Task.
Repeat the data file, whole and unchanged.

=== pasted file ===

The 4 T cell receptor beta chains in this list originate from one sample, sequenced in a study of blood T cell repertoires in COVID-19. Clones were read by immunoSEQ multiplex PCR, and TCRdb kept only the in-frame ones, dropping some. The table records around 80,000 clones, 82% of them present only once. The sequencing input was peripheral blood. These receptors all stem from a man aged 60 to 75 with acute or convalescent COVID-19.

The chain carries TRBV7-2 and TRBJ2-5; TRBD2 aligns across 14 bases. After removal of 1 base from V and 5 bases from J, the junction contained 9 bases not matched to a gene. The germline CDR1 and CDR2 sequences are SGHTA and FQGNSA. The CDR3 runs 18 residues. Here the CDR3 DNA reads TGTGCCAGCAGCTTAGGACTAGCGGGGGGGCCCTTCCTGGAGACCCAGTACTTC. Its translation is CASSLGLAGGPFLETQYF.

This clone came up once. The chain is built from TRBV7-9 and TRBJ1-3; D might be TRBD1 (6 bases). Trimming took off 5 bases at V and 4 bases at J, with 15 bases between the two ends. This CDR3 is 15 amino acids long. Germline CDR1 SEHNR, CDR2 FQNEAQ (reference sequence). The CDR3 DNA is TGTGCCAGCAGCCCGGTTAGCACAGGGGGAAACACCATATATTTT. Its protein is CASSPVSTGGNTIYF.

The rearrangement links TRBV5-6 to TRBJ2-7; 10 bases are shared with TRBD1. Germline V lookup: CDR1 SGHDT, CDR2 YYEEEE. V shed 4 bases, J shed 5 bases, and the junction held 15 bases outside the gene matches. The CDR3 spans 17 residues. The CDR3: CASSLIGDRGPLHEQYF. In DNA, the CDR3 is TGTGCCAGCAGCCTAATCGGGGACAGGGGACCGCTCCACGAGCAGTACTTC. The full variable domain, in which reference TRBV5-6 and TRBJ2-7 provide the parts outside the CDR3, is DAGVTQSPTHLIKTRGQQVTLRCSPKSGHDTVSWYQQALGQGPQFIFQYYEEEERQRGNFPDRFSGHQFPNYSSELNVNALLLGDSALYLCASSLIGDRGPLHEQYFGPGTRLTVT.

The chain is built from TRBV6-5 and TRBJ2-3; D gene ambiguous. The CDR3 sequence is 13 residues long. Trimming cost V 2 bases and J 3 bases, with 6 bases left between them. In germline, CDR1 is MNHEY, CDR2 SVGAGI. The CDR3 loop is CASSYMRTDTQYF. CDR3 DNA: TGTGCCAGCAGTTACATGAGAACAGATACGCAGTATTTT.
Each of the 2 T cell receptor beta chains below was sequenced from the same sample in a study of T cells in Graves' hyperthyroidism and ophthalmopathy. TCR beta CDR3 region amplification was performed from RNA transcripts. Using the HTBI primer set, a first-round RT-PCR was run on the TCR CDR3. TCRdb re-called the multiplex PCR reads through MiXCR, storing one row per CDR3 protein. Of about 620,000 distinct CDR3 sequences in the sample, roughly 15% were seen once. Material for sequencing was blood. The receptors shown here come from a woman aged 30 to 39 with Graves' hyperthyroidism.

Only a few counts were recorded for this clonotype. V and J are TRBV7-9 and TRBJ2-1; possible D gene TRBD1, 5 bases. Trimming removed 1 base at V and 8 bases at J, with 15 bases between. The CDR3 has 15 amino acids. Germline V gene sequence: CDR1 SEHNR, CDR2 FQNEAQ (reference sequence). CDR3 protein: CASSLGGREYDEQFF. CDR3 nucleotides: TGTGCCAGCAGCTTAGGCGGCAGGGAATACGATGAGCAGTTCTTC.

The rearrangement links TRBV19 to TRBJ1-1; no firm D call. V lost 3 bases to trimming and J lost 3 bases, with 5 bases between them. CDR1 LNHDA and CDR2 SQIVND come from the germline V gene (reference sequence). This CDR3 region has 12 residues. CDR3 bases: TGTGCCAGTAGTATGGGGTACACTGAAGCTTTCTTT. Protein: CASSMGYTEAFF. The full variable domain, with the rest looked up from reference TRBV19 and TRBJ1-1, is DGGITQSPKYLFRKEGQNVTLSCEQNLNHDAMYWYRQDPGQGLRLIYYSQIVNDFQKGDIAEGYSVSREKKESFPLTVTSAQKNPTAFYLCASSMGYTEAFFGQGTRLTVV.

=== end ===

The 4 T cell receptor beta chains in this list originate from one sample, sequenced in a study of blood T cell repertoires in COVID-19. Clones were read by immunoSEQ multiplex PCR, and TCRdb kept only the in-frame ones, dropping some. The table records around 80,000 clones, 82% of them present only once. The sequencing input was peripheral blood. These receptors all stem from a man aged 60 to 75 with acute or convalescent COVID-19.

The chain carries TRBV7-2 and TRBJ2-5; TRBD2 aligns across 14 bases. After removal of 1 base from V and 5 bases from J, the junction contained 9 bases not matched to a gene. The germline CDR1 and CDR2 sequences are SGHTA and FQGNSA. The CDR3 runs 18 residues. Here the CDR3 DNA reads TGTGCCAGCAGCTTAGGACTAGCGGGGGGGCCCTTCCTGGAGACCCAGTACTTC. Its translation is CASSLGLAGGPFLETQYF.

This clone came up once. The chain is built from TRBV7-9 and TRBJ1-3; D might be TRBD1 (6 bases). Trimming took off 5 bases at V and 4 bases at J, with 15 bases between the two ends. This CDR3 is 15 amino acids long. Germline CDR1 SEHNR, CDR2 FQNEAQ (reference sequence). The CDR3 DNA is TGTGCCAGCAGCCCGGTTAGCACAGGGGGAAACACCATATATTTT. Its protein is CASSPVSTGGNTIYF.

The rearrangement links TRBV5-6 to TRBJ2-7; 10 bases are shared with TRBD1. Germline V lookup: CDR1 SGHDT, CDR2 YYEEEE. V shed 4 bases, J shed 5 bases, and the junction held 15 bases outside the gene matches. The CDR3 spans 17 residues. The CDR3: CASSLIGDRGPLHEQYF. In DNA, the CDR3 is TGTGCCAGCAGCCTAATCGGGGACAGGGGACCGCTCCACGAGCAGTACTTC. The full variable domain, in which reference TRBV5-6 and TRBJ2-7 provide the parts outside the CDR3, is DAGVTQSPTHLIKTRGQQVTLRCSPKSGHDTVSWYQQALGQGPQFIFQYYEEEERQRGNFPDRFSGHQFPNYSSELNVNALLLGDSALYLCASSLIGDRGPLHEQYFGPGTRLTVT.

The chain is built from TRBV6-5 and TRBJ2-3; D gene ambiguous. The CDR3 sequence is 13 residues long. Trimming cost V 2 bases and J 3 bases, with 6 bases left between them. In germline, CDR1 is MNHEY, CDR2 SVGAGI. The CDR3 loop is CASSYMRTDTQYF. CDR3 DNA: TGTGCCAGCAGTTACATGAGAACAGATACGCAGTATTTT.
Each of the 2 T cell receptor beta chains below was sequenced from the same sample in a study of T cells in Graves' hyperthyroidism and ophthalmopathy. TCR beta CDR3 region amplification was performed from RNA transcripts. Using the HTBI primer set, a first-round RT-PCR was run on the TCR CDR3. TCRdb re-called the multiplex PCR reads through MiXCR, storing one row per CDR3 protein. Of about 620,000 distinct CDR3 sequences in the sample, roughly 15% were seen once. Material for sequencing was blood. The receptors shown here come from a woman aged 30 to 39 with Graves' hyperthyroidism.

Only a few counts were recorded for this clonotype. V and J are TRBV7-9 and TRBJ2-1; possible D gene TRBD1, 5 bases. Trimming removed 1 base at V and 8 bases at J, with 15 bases between. The CDR3 has 15 amino acids. Germline V gene sequence: CDR1 SEHNR, CDR2 FQNEAQ (reference sequence). CDR3 protein: CASSLGGREYDEQFF. CDR3 nucleotides: TGTGCCAGCAGCTTAGGCGGCAGGGAATACGATGAGCAGTTCTTC.

The rearrangement links TRBV19 to TRBJ1-1; no firm D call. V lost 3 bases to trimming and J lost 3 bases, with 5 bases between them. CDR1 LNHDA and CDR2 SQIVND come from the germline V gene (reference sequence). This CDR3 region has 12 residues. CDR3 bases: TGTGCCAGTAGTATGGGGTACACTGAAGCTTTCTTT. Protein: CASSMGYTEAFF. The full variable domain, with the rest looked up from reference TRBV19 and TRBJ1-1, is DGGITQSPKYLFRKEGQNVTLSCEQNLNHDAMYWYRQDPGQGLRLIYYSQIVNDFQKGDIAEGYSVSREKKESFPLTVTSAQKNPTAFYLCASSMGYTEAFFGQGTRLTVV.